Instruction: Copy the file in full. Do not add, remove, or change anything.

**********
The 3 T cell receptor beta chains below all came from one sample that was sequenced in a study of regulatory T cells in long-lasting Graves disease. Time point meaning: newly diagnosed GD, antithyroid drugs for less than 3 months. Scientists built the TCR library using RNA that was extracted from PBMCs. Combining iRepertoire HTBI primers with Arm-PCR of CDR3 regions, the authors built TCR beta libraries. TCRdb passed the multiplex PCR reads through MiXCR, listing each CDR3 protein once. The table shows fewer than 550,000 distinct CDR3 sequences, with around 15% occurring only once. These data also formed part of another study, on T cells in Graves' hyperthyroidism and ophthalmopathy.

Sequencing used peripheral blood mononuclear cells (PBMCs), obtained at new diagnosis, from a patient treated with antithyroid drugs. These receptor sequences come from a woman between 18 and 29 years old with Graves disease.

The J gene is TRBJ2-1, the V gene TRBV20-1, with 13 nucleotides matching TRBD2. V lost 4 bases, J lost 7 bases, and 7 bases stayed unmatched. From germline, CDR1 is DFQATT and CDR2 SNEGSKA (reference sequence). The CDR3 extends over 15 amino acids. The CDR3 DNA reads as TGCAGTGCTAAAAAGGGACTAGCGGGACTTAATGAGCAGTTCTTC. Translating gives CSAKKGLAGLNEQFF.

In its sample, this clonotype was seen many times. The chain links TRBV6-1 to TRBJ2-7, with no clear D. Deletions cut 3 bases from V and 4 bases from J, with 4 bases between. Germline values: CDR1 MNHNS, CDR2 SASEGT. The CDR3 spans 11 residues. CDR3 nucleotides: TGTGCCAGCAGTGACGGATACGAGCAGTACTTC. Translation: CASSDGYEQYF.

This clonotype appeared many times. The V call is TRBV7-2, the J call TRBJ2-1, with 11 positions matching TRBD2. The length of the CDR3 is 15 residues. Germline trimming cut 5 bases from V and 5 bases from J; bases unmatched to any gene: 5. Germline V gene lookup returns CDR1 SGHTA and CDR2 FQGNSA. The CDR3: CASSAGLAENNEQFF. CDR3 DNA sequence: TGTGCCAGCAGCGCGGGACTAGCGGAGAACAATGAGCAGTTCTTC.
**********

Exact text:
The 3 T cell receptor beta chains below all came from one sample that was sequenced in a study of regulatory T cells in long-lasting Graves disease. Time point meaning: newly diagnosed GD, antithyroid drugs for less than 3 months. Scientists built the TCR library using RNA that was extracted from PBMCs. Combining iRepertoire HTBI primers with Arm-PCR of CDR3 regions, the authors built TCR beta libraries. TCRdb passed the multiplex PCR reads through MiXCR, listing each CDR3 protein once. The table shows fewer than 550,000 distinct CDR3 sequences, with around 15% occurring only once. These data also formed part of another study, on T cells in Graves' hyperthyroidism and ophthalmopathy.

Sequencing used peripheral blood mononuclear cells (PBMCs), obtained at new diagnosis, from a patient treated with antithyroid drugs. These receptor sequences come from a woman between 18 and 29 years old with Graves disease.

The J gene is TRBJ2-1, the V gene TRBV20-1, with 13 nucleotides matching TRBD2. V lost 4 bases, J lost 7 bases, and 7 bases stayed unmatched. From germline, CDR1 is DFQATT and CDR2 SNEGSKA (reference sequence). The CDR3 extends over 15 amino acids. The CDR3 DNA reads as TGCAGTGCTAAAAAGGGACTAGCGGGACTTAATGAGCAGTTCTTC. Translating gives CSAKKGLAGLNEQFF.

In its sample, this clonotype was seen many times. The chain links TRBV6-1 to TRBJ2-7, with no clear D. Deletions cut 3 bases from V and 4 bases from J, with 4 bases between. Germline values: CDR1 MNHNS, CDR2 SASEGT. The CDR3 spans 11 residues. CDR3 nucleotides: TGTGCCAGCAGTGACGGATACGAGCAGTACTTC. Translation: CASSDGYEQYF.

This clonotype appeared many times. The V call is TRBV7-2, the J call TRBJ2-1, with 11 positions matching TRBD2. The length of the CDR3 is 15 residues. Germline trimming cut 5 bases from V and 5 bases from J; bases unmatched to any gene: 5. Germline V gene lookup returns CDR1 SGHTA and CDR2 FQGNSA. The CDR3: CASSAGLAENNEQFF. CDR3 DNA sequence: TGTGCCAGCAGCGCGGGACTAGCGGAGAACAATGAGCAGTTCTTC.